Spengler's Spirit Guide


Aquatic Meat Chunks: A Case for Ectoplasm

Aquatic Blob Containing vast, unknown expanses so remote humans may never see them, the oceans of our planet Earth represent a great void in scientific study. From their origins as cradle to the earliest traces of primordial life some 500 million years ago, these enormous bodies of water still exist in their original chemical state. Could the dark depths harbor remnants of prehistoric creatures thought extinct or lifeforms never before imagined? In my extensive research, I have collected volumes of information pinpointing the oceans as a primary source of the planet's spirit energy. Personally, I can hardly imagine a more perfect breeding ground for Class 8-10 free roaming spirit materializations -- the vast depths are fertile fields for ecto-activity. After all, where else could a 200 mile wide ectoplasmic mucus blanket like our old pal S.I.D.N.E.E. materialize?

Aquatic BlobMost of these cases begin with the beaching or accidental netting of mysterious "Blobs" and "Globs" of bizarre organic tissue. Many such finds have been quickly dismissed after identifying the corpses as those of giant basking sharks or pieces of whale blubber discarded by commercial ships. Other samples - however - defy explanation. There is wide speculation that these large chunks of flesh belonged to aquatic serpentine creatures, extinct dinosaurs, or -- as some have even gone so far as to say -- alien life forms. I theorize many such "Blobs and "Globs" are merely the leftovers or early stages of massive ectoplasmic materializations.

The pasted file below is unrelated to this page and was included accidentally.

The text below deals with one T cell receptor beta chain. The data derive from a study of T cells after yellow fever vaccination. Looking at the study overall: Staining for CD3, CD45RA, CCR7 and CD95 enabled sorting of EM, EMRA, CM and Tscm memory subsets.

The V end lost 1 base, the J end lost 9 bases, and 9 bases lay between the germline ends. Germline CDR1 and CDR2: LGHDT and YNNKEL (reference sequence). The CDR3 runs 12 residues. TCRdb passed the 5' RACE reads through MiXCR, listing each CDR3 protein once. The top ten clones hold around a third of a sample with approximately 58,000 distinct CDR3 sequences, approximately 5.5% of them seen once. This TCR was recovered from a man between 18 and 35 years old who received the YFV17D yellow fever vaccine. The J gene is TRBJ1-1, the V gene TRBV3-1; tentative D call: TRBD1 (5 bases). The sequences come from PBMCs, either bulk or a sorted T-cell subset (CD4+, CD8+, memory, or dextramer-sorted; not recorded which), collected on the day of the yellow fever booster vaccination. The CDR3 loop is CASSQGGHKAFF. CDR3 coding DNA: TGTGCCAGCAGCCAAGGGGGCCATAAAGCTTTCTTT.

Giant OctopusAmong the first of the mysterious finds that underwent scientific examination and cataloguing was the St. Augustine Giant Octopus. Found in November of 1896, no positive identification was ever made of this enormous carcass, despite the efforts of various scientists. Given the strange shape of the corpse and the similarity of collected tissue samples to that of an octopus, it became widely accepted that this morsel was the decaying body of a previously unknown species of giant octopus. Around the same time, the first giant squid specimens were identified after a number of the beasts washed ashore in Newfoundland. Prior to official identification, these magnificent creatures were thought to be nothing more than the hallucinations of weary sailors. Sometimes, you can believe your eyes.

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